Tokoro, M., Kokushikan University, Japan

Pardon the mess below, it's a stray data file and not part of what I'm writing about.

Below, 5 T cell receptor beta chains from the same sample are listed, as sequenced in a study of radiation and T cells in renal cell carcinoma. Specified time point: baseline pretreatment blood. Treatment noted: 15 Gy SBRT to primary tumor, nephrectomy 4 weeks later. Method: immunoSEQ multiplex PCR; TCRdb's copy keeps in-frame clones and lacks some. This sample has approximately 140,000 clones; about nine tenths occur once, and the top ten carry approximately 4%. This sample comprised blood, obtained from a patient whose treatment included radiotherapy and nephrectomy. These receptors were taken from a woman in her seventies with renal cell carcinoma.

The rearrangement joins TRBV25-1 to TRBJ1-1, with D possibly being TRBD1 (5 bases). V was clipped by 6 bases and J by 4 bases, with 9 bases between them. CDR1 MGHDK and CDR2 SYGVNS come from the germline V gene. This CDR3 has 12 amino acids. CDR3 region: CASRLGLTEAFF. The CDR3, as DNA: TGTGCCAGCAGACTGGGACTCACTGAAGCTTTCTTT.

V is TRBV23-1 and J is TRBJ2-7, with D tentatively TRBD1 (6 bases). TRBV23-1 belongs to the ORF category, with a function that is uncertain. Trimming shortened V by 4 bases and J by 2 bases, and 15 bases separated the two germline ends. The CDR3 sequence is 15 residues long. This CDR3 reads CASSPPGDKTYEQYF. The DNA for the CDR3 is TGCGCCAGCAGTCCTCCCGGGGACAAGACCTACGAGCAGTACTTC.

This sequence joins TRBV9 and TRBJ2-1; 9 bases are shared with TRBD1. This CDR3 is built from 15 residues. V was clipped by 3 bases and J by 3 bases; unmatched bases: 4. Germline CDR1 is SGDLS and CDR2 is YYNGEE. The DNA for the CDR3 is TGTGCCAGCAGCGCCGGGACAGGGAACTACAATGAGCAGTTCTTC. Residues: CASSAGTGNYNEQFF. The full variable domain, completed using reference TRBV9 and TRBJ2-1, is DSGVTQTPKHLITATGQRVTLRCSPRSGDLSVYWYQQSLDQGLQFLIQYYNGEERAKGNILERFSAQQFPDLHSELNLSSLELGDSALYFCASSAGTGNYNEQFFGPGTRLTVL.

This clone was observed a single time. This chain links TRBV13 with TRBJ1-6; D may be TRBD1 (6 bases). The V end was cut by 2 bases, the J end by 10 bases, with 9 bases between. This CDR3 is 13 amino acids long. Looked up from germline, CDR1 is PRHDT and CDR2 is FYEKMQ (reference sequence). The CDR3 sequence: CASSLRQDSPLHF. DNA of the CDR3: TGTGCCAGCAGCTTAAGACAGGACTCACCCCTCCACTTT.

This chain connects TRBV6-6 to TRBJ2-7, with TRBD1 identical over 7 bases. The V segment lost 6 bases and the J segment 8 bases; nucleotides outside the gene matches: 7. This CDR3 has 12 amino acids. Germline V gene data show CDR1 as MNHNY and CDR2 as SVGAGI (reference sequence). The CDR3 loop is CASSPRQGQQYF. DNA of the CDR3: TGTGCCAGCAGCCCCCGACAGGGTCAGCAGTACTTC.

Japanese drivers of 75 years and older have been legally obligated since 1998 to undergo a special driving aptitude test upon renewal of their driving license. The purpose of the test is not to find fault with and then exclude elderly drivers, but to administer safety education and properly improve their driving behavior. It is found that people who are prone to cause accidents have a peculiar property in that their motor reaction is more dominant than their sensory reaction. The test is, however, chiefly designed to measure reaction time, and does not comprise estimations of either motor reaction or sensory reaction. In order to meet the purpose of the test it is necessary to measure these two reactions. The aim of the study is to illuminate the importance of the two elements previously excluded from the present test. We used the Discriminative Reaction Test of Multiple Performance Type to estimate both of the aforesaid elements. The subjects were 513 male professional drivers from a large transportation firm. Forty-six of them were age 55 and older, and the rest, 467, were under 55. The results showed that the older group achieved a lower score than the younger group concerning the dominance in their motor reaction. A low-risk-taking approach to driving is the important factor in compensating for the decline in psychomotor skills caused by aging. We believe that it is necessary to let older people realize these facts in the special driving aptitude test for the elderly.